Welcome to WebmasterWorld Guest from

Forum Moderators: open

Message Too Old, No Replies

What to look for in server hardware

2:23 pm on Feb 6, 2009 (gmt 0)

Junior Member

5+ Year Member

joined:June 15, 2008
votes: 0

I'm about to lease my first dedicated server for a database driven website:

I know things like bandwidth allotment and hard drive space means, but how do things like CPU speed, RAM, and Front Side bus speeds actually affect my website? I know the bigger and faster is better, but how do these things actually affect my site? And what's a good baseline?

This is what I'm looking at:

Operating System: FreeBSD 6.2
Processor: Core 2 Duo E4400 (2GHz)
Front Side Bus: 800MHz
Memory: 1 GB DDR2 ECC 667
Hard Drive: 120 GB
Traffic: 1000 GB

3:21 pm on Feb 6, 2009 (gmt 0)

Senior Member

WebmasterWorld Senior Member kaled is a WebmasterWorld Top Contributor of All Time 10+ Year Member

joined:Mar 2, 2003
votes: 0

I don't really follow hardware developments closely, but that spec seems old. I'm not sure 120GB drives are currently in production and memory is so cheap that 2GB should be a minimum.

Having said that, your spec may well be more than adequate and if the price is right, it may be a good deal. You should also consider other factors such as reliability and backup procedures, etc. not to mention contract length i.e. do they want 12 months up front.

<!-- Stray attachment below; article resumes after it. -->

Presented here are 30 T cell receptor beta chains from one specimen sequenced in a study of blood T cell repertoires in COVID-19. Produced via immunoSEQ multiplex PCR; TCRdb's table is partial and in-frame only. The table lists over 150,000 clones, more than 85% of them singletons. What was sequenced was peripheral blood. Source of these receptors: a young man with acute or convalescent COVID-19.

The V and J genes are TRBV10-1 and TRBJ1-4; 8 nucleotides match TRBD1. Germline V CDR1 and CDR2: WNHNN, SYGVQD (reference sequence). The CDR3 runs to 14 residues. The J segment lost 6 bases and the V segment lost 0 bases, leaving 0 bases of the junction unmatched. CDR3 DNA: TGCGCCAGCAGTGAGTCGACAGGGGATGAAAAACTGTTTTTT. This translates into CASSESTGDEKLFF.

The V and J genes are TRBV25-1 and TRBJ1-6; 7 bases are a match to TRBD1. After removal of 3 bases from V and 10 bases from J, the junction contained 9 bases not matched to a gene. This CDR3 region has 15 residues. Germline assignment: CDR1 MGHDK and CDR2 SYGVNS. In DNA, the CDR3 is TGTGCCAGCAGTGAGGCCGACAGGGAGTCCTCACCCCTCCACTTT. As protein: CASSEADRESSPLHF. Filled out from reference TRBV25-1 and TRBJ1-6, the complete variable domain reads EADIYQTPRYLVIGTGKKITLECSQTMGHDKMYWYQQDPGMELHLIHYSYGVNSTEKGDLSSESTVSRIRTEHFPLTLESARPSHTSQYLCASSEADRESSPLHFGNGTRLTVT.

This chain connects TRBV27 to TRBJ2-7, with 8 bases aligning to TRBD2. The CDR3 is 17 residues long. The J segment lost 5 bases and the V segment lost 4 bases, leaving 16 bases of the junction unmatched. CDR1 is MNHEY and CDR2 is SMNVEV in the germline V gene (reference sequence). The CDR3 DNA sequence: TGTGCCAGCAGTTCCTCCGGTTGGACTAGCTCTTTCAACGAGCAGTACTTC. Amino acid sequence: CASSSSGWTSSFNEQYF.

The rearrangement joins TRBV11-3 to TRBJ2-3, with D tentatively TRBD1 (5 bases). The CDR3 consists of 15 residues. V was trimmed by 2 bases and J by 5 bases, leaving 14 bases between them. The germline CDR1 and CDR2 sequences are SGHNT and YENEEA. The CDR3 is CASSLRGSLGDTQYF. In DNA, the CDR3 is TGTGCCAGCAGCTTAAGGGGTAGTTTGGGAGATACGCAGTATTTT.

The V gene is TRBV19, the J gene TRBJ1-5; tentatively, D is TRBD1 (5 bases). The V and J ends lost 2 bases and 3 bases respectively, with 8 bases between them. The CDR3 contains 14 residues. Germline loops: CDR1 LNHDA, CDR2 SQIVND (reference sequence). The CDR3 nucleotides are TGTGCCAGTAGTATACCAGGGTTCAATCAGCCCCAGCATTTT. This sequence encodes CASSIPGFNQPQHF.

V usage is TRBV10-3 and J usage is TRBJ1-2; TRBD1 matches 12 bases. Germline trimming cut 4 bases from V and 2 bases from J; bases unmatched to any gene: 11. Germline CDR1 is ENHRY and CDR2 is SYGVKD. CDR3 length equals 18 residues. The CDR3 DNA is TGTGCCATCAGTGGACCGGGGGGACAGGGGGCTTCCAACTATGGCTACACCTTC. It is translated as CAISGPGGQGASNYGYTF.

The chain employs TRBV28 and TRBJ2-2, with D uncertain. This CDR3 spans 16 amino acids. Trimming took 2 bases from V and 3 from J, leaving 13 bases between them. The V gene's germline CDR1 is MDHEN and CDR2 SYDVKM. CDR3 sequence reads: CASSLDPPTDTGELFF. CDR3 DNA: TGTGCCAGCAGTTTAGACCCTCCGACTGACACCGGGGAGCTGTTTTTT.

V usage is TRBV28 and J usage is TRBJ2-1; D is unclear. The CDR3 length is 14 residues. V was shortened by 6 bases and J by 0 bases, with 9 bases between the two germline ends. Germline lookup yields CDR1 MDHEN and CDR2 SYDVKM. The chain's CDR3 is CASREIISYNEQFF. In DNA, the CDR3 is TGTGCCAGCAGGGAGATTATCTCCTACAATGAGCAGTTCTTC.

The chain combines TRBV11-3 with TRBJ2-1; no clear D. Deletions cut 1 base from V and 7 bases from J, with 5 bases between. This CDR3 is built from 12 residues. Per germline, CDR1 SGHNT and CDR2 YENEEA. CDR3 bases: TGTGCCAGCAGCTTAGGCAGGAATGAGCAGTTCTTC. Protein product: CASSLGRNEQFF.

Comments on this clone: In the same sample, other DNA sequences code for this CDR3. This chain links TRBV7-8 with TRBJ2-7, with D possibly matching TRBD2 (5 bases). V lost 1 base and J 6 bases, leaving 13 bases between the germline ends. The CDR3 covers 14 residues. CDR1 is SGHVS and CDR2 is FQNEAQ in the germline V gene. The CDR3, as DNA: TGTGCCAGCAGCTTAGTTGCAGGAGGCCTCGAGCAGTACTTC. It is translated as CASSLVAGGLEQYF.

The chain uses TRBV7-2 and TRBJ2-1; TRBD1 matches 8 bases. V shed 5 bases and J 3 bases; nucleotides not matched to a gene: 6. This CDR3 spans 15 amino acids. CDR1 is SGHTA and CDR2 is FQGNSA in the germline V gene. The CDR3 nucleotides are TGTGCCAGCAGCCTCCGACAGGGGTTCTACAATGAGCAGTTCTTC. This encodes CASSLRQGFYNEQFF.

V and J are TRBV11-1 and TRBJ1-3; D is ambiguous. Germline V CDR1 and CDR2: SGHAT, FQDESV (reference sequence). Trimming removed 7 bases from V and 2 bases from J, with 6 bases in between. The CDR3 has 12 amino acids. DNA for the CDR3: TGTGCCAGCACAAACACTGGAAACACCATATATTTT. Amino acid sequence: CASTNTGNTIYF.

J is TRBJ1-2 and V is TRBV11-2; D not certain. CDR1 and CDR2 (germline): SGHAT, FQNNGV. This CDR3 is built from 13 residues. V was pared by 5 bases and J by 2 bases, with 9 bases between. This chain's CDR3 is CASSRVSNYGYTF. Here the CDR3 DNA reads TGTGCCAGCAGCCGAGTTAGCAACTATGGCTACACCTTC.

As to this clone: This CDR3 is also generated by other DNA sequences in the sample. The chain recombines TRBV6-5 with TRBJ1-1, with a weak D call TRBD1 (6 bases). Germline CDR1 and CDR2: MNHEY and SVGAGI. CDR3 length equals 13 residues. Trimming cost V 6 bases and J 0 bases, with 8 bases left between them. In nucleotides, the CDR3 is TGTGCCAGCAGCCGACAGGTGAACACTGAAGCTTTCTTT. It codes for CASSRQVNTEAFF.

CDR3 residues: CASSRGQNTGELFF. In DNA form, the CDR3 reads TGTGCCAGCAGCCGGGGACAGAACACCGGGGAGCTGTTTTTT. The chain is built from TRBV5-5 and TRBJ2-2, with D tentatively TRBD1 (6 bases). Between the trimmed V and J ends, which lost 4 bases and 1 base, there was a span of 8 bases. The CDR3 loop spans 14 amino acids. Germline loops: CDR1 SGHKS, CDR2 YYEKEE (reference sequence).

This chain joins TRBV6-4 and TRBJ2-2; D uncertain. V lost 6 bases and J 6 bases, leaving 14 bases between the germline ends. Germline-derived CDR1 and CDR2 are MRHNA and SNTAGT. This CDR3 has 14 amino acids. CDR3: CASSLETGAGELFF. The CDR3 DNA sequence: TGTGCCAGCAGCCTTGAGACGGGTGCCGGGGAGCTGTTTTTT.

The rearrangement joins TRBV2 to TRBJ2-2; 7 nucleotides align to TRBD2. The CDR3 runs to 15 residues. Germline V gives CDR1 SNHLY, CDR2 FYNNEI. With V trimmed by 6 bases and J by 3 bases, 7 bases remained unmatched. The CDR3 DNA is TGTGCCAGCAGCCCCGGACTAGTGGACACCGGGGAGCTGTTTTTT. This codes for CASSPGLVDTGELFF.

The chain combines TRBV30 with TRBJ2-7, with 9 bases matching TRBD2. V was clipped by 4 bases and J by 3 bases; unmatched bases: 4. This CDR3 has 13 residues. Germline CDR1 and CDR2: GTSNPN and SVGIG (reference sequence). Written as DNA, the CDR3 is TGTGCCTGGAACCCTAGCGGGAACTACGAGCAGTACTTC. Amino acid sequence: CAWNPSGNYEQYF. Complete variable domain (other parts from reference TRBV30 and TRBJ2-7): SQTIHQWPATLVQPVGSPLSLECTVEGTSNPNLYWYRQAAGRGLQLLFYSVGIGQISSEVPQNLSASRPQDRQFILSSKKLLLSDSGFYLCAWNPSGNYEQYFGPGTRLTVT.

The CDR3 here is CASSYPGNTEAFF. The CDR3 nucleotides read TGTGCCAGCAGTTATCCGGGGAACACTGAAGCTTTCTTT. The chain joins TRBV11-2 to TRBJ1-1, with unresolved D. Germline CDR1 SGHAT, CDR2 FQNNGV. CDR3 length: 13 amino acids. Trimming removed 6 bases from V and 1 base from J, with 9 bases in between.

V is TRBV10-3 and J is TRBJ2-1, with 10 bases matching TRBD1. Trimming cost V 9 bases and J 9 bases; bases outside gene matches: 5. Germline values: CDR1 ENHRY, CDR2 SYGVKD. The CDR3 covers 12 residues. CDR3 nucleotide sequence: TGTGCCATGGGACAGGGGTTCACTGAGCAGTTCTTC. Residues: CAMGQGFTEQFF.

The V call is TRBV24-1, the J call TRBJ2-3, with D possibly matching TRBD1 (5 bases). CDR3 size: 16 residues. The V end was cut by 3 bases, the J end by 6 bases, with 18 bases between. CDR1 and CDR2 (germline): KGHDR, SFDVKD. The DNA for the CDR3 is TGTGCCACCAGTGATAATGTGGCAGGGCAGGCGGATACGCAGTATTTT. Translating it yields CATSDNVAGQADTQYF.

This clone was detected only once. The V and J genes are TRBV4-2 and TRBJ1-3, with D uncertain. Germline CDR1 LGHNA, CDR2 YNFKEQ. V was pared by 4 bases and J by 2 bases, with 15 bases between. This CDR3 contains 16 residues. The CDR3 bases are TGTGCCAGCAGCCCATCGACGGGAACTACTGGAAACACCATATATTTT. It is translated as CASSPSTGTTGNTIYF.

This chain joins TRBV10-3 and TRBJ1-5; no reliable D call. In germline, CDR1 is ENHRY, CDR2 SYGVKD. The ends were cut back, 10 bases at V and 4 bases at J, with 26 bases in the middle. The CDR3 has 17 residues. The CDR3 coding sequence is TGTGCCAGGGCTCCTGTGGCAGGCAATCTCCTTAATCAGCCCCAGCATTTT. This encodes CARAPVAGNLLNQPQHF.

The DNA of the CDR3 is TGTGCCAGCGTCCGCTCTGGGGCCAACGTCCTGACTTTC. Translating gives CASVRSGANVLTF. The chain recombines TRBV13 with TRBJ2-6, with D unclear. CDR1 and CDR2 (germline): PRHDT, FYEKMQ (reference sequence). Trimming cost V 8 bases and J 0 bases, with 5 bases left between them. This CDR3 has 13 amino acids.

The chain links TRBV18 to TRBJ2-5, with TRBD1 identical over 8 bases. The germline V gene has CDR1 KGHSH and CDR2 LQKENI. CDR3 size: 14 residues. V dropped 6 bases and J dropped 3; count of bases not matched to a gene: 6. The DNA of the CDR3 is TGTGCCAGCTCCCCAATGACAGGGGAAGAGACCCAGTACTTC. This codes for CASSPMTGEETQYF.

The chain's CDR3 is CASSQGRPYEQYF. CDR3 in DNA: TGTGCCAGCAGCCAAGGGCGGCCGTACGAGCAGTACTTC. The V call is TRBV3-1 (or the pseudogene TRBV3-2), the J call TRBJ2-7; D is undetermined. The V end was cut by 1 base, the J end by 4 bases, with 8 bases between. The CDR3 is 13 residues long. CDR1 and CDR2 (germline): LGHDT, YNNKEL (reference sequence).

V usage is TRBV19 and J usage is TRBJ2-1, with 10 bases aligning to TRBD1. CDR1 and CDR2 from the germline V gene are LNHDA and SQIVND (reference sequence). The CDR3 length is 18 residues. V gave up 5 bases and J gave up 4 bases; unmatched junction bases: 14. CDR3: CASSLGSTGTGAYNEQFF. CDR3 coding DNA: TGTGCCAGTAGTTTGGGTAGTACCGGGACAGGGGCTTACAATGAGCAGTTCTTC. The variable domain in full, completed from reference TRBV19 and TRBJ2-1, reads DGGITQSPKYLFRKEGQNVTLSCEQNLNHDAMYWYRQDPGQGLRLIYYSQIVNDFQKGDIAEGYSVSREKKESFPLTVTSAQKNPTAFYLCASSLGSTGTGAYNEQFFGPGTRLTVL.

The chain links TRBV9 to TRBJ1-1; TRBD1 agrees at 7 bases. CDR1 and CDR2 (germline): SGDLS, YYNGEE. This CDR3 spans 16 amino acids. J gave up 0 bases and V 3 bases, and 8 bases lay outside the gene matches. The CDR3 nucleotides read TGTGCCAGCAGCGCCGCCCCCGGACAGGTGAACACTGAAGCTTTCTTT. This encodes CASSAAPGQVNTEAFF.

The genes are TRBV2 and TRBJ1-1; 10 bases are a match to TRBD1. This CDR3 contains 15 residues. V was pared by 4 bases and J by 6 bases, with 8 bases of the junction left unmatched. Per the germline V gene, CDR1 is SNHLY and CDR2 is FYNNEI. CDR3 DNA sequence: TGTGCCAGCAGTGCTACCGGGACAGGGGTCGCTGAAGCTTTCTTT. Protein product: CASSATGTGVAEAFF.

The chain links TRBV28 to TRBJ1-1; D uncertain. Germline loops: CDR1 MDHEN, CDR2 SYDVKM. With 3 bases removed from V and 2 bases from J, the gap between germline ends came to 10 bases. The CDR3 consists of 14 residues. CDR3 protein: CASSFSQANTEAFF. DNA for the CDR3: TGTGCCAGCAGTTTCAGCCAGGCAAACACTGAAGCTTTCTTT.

3:56 pm on Feb 6, 2009 (gmt 0)

Senior Member

WebmasterWorld Senior Member 10+ Year Member

joined:June 17, 2002
votes: 6

That spec is on the low side but of course it depends on a) what you are using now, b) what is your future capacity.

RAM is dirt cheap these days. It works out about £10 / $10 a gigabyte to purchase outright. But beware of webhosters ripping off customers by charging £10 / $10 A MONTH for a 1Gb upgrade.

I would recommend at least 2Gb in there. If you are serving loads of content then 4 would be better.

It is always best to have two hard drives. You can either use both in a raid array for either speed or reliability (mirroring) but IMO the best use of two disks is to use one for the O/S and serving the data, and the other for ancillary stuff like daily backups, log files. This will give much better performance as the disk does not have to fight between running the o/s, reading data and logging.

For a small single site I would expect a spec like this:

Entry Level ~ £50 per month
Intel Core2Duo E4600 2.4Ghz

Medium Level ~ £75
DualCore Xeon X3065 2.33Ghz

High Level ~ £100
QuadCore Xeon X3360 2.88Ghz
2 x 250GB SATA HDD

There are much higher spec machines than this but these are good starting points for a first dedicated server.

5:20 pm on Feb 6, 2009 (gmt 0)

Preferred Member

10+ Year Member

joined:Dec 30, 2002
votes: 0

What should be important depends a lot on how your website is architected and used.

What traffic level do you have, and what sort of load does your application and type of traffic generate?

As an example, a website with 10k pageviews a day where each visitor is randomly pulling 10 records out of a 20GB database for each page view, is much different from a mostly static site with 100k page views per day.

Speaking from experience, are there places in your website where implementing some caching at key points could drop your system load by 90%?

The right server for you really depends on your site. With more details, you can get a much more informed response.